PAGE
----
A COALITION OF 97 child health advocates sent a letter to Mark Zuckerberg on Tuesday asking him to discontinue Messenger Kids, a new advertising-free Facebook app targeted at 6-to-12-year olds. Advocates say the app likely will undermine healthy childhood development for preschool and elementary-school-aged kids by increasing the amount of time they spend with digital devices.
The letter to Zuckerberg was signed by individuals and 19 nonprofits including Common Sense Media, Campaign for a Commercial-Free Childhood, and Parents Across America, who say their concern stems from recent studies that link increased depression, poor sleeping habits, and unhealthy body image in children and teens with higher use of social media and digital devices.
For instance, a study by Jean Twenge, a psychology professor at San Diego State University and author of iGen, found that social media use by teens is tied to significantly higher rates of depression. (Twenge signed the letter.) Another recent study found that adolescents who spend an hour a day chatting on social media report less satisfaction with nearly every aspect of their lives and 8th graders who use social media for six to nine hours per week are 47 percent more likely to report they are unhappy than their peers who use social media less often.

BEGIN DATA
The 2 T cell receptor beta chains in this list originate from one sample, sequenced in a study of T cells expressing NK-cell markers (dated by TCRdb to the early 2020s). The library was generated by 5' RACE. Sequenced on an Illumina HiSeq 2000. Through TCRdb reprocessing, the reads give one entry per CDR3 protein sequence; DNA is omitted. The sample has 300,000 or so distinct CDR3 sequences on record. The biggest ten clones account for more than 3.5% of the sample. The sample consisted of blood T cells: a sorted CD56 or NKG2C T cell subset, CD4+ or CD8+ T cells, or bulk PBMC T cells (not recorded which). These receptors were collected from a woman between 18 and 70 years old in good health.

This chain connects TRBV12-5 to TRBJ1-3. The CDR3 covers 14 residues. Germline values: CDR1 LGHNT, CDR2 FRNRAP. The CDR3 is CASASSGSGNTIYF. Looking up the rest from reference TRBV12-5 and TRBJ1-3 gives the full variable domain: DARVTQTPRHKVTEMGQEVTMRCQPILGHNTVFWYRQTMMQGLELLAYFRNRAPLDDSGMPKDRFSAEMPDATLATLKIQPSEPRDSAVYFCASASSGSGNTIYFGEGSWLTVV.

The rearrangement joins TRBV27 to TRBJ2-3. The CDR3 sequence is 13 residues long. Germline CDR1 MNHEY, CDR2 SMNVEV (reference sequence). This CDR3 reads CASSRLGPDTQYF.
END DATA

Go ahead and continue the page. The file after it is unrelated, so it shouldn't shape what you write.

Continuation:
“Raising children in our new digital age is difficult enough,” the letter says. “We ask that you do not use Facebook’s enormous reach and influence to make it even harder.”
Facebook has said that it took precautions with Messenger Kids, including barring advertising, and giving parents more tools to control a child’s social media use. “But even if these safeguards are effective,” the letter says, “the app’s overall impact on families and society is likely to be negative, normalizing social media use among young children and creating peer pressure for kids to sign up for their first account.”
The letter adds to growing concerns about the impact of social media and smartphones on our minds and bodies. In January, two major Apple shareholders wrote a public letter to the company, citing some of the same studies, and asking Apple to address potential negative mental and physical effects of smartphone usage on children, including funding research and building better tools for parents.
– Nitasha Tiku
Photo source – Flickr.com